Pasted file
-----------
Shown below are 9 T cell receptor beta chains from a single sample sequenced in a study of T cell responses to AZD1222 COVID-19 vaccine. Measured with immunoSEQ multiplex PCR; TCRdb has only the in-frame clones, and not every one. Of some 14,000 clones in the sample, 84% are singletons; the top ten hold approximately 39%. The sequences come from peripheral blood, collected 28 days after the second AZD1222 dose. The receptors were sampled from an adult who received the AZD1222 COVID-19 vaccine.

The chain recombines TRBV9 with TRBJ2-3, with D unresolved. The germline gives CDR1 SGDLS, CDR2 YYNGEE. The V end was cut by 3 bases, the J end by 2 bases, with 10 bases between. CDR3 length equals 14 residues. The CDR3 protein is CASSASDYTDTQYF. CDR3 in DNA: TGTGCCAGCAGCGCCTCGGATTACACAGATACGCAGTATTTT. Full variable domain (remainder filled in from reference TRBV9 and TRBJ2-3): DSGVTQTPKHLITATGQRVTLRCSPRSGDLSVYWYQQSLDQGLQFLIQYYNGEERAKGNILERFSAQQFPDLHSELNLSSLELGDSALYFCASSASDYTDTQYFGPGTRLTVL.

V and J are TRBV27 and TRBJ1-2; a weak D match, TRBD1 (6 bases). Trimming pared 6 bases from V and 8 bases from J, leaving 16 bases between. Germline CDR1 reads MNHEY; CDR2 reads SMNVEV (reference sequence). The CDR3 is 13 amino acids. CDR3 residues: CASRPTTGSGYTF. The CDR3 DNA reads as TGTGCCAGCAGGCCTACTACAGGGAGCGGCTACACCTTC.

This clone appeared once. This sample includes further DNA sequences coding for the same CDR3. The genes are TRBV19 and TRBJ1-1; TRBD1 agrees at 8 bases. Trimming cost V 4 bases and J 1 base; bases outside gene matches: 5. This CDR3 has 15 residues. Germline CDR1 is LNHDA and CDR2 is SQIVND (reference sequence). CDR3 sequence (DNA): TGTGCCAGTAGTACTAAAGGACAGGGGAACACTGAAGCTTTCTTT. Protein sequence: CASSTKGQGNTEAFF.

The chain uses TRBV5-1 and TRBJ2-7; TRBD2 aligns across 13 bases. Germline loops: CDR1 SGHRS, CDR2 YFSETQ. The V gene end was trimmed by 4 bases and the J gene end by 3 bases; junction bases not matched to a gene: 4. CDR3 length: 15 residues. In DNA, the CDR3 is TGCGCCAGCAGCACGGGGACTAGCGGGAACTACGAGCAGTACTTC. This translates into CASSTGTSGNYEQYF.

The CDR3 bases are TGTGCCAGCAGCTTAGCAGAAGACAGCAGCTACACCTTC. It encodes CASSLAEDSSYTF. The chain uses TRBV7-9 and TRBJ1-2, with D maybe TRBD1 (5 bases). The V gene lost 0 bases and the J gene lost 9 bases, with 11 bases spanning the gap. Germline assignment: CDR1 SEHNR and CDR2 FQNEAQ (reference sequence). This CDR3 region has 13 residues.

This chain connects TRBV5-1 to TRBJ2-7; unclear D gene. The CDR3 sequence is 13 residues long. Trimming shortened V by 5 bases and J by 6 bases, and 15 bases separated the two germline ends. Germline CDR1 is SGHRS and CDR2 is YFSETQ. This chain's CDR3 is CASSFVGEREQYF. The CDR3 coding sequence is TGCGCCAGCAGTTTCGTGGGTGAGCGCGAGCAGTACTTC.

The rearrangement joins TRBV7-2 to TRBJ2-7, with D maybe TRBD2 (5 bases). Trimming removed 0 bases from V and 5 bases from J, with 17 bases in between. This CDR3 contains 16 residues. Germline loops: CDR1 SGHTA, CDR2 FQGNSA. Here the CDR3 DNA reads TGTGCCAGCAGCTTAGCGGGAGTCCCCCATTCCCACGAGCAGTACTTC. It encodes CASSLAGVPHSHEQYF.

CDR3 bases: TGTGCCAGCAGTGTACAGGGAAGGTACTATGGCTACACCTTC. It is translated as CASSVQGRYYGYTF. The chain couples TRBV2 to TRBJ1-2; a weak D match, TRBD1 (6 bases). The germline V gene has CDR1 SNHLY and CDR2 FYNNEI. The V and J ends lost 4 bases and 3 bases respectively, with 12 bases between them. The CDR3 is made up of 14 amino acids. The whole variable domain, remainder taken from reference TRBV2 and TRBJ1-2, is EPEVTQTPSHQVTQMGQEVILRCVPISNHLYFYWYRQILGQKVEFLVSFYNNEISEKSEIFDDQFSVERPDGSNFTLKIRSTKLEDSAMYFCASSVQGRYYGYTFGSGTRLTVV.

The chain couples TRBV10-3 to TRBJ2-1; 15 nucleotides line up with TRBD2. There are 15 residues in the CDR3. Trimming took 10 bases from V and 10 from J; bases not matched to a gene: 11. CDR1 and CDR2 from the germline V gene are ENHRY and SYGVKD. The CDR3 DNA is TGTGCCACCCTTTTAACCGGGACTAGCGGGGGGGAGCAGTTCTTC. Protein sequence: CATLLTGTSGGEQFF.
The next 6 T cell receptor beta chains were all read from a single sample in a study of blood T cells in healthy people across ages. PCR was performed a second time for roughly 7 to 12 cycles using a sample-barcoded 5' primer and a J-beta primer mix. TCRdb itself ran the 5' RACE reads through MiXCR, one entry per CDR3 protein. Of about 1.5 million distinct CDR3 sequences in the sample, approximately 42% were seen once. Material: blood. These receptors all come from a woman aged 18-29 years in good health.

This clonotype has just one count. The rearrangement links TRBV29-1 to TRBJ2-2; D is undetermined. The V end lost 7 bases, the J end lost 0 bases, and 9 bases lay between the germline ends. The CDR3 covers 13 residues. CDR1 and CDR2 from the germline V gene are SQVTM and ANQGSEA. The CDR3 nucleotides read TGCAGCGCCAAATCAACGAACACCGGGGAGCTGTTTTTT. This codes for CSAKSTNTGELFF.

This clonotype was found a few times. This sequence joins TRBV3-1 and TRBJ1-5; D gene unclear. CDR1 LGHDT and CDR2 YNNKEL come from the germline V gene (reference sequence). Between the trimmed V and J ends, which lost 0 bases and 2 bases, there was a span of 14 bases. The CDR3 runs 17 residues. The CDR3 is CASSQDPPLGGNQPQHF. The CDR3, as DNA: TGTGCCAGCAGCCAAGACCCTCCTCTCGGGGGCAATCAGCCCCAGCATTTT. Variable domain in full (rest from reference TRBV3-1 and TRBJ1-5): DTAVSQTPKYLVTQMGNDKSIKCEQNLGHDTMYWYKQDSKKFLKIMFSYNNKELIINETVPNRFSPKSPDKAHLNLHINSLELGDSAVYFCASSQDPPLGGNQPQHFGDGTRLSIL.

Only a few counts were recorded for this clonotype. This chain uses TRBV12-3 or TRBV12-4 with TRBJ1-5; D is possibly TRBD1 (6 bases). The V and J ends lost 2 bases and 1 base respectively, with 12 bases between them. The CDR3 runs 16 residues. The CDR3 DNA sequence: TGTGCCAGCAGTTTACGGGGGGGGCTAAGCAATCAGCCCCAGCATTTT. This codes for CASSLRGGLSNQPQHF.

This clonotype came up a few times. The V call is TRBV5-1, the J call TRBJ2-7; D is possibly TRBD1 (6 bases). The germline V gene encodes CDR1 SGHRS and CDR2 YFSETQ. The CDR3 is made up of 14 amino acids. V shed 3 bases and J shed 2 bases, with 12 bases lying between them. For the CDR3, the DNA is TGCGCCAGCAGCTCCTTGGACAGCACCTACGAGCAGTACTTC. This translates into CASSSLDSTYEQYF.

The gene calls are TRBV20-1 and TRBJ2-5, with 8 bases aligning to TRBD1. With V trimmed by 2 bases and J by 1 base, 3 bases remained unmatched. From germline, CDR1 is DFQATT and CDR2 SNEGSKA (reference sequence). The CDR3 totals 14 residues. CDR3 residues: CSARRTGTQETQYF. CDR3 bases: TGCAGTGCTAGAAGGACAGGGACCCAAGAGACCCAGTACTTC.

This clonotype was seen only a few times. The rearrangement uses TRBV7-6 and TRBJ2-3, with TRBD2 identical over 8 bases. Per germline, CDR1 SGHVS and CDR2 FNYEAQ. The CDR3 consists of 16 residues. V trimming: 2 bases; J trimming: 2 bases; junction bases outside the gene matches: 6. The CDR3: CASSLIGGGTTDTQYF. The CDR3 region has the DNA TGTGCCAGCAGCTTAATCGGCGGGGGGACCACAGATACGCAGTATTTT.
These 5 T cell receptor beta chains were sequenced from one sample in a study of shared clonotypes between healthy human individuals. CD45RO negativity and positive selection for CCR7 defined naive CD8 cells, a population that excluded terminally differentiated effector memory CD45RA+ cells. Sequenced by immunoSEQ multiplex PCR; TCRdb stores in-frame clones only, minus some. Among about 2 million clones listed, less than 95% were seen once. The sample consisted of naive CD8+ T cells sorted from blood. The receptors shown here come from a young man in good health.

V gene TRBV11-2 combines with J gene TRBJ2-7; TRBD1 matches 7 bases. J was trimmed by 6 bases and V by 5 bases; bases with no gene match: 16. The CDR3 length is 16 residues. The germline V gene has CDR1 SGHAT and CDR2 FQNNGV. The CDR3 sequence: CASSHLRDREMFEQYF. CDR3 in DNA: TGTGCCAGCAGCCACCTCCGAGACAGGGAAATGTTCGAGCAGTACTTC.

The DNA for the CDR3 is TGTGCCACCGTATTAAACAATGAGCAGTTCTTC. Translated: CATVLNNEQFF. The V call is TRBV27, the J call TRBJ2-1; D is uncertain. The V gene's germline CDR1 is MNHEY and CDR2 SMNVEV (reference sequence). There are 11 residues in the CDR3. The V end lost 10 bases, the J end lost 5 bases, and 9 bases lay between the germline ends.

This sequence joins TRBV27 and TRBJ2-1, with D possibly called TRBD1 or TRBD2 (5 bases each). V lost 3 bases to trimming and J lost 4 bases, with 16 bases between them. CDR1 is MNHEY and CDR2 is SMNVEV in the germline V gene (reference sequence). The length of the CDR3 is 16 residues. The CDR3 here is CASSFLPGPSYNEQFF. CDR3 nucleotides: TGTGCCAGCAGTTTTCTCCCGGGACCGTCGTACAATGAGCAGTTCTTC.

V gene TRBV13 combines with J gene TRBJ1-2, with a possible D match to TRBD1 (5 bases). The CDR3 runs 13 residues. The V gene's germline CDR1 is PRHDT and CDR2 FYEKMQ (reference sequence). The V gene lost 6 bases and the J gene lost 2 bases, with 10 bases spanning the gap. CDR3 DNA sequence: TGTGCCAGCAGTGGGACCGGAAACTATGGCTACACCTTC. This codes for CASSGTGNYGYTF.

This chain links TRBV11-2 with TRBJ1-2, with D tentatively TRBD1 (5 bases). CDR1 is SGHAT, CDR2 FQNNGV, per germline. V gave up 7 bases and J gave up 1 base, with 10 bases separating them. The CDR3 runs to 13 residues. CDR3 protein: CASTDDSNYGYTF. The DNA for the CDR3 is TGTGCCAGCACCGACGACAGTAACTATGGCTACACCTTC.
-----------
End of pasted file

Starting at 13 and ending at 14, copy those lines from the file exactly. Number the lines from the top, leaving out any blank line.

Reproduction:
This clonotype was found a few times. This sequence joins TRBV3-1 and TRBJ1-5; D gene unclear. CDR1 LGHDT and CDR2 YNNKEL come from the germline V gene (reference sequence). Between the trimmed V and J ends, which lost 0 bases and 2 bases, there was a span of 14 bases. The CDR3 runs 17 residues. The CDR3 is CASSQDPPLGGNQPQHF. The CDR3, as DNA: TGTGCCAGCAGCCAAGACCCTCCTCTCGGGGGCAATCAGCCCCAGCATTTT. Variable domain in full (rest from reference TRBV3-1 and TRBJ1-5): DTAVSQTPKYLVTQMGNDKSIKCEQNLGHDTMYWYKQDSKKFLKIMFSYNNKELIINETVPNRFSPKSPDKAHLNLHINSLELGDSAVYFCASSQDPPLGGNQPQHFGDGTRLSIL.

Only a few counts were recorded for this clonotype. This chain uses TRBV12-3 or TRBV12-4 with TRBJ1-5; D is possibly TRBD1 (6 bases). The V and J ends lost 2 bases and 1 base respectively, with 12 bases between them. The CDR3 runs 16 residues. The CDR3 DNA sequence: TGTGCCAGCAGTTTACGGGGGGGGCTAAGCAATCAGCCCCAGCATTTT. This codes for CASSLRGGLSNQPQHF.